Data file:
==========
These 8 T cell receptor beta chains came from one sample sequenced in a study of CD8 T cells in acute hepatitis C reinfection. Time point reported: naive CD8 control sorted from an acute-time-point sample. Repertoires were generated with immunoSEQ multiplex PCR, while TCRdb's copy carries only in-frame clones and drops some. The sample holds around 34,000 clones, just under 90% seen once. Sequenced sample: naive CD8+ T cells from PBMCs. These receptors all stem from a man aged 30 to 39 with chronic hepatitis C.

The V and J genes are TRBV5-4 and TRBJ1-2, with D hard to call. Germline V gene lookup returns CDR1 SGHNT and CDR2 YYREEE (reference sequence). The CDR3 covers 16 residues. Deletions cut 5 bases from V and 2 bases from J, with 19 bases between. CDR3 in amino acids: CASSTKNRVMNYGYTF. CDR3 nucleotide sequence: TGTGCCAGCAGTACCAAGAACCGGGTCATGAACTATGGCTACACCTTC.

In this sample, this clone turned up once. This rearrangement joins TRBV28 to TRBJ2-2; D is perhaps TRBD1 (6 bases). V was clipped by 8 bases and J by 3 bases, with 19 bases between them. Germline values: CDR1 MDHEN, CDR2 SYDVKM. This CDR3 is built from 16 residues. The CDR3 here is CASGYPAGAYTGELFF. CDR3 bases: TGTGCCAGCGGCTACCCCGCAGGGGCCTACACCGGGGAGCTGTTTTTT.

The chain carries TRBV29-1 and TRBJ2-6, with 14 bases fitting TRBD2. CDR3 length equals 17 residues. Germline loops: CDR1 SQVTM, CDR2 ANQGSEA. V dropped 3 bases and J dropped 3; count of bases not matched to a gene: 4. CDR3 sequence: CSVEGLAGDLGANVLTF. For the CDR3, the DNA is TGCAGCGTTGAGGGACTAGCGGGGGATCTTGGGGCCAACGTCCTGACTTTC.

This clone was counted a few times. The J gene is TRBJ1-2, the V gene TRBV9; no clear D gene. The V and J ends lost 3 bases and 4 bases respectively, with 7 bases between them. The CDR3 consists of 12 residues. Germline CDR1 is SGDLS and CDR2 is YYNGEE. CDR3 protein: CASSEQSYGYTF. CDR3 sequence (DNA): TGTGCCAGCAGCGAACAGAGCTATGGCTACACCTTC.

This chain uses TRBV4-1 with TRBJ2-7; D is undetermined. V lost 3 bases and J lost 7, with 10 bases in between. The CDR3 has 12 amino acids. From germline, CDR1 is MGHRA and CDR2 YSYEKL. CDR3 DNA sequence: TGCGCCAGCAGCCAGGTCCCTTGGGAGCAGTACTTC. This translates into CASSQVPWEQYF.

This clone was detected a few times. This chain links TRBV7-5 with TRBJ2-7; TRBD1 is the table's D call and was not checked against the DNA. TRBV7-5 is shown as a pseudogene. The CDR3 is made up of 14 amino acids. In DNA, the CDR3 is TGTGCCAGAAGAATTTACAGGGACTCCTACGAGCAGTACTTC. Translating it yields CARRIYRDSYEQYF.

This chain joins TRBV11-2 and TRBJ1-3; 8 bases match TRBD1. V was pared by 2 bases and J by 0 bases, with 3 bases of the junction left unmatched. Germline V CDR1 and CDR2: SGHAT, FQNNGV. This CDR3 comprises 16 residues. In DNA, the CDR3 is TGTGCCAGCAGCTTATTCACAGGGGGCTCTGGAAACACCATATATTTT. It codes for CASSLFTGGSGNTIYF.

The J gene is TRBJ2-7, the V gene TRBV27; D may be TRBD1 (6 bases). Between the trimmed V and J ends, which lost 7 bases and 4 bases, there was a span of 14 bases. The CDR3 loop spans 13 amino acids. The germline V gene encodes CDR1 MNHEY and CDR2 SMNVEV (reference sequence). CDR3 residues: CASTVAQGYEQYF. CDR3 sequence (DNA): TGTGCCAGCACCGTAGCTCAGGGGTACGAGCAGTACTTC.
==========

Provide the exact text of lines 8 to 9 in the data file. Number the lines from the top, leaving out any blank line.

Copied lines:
This chain joins TRBV11-2 and TRBJ1-3; 8 bases match TRBD1. V was pared by 2 bases and J by 0 bases, with 3 bases of the junction left unmatched. Germline V CDR1 and CDR2: SGHAT, FQNNGV. This CDR3 comprises 16 residues. In DNA, the CDR3 is TGTGCCAGCAGCTTATTCACAGGGGGCTCTGGAAACACCATATATTTT. It codes for CASSLFTGGSGNTIYF.

The J gene is TRBJ2-7, the V gene TRBV27; D may be TRBD1 (6 bases). Between the trimmed V and J ends, which lost 7 bases and 4 bases, there was a span of 14 bases. The CDR3 loop spans 13 amino acids. The germline V gene encodes CDR1 MNHEY and CDR2 SMNVEV (reference sequence). CDR3 residues: CASTVAQGYEQYF. CDR3 sequence (DNA): TGTGCCAGCACCGTAGCTCAGGGGTACGAGCAGTACTTC.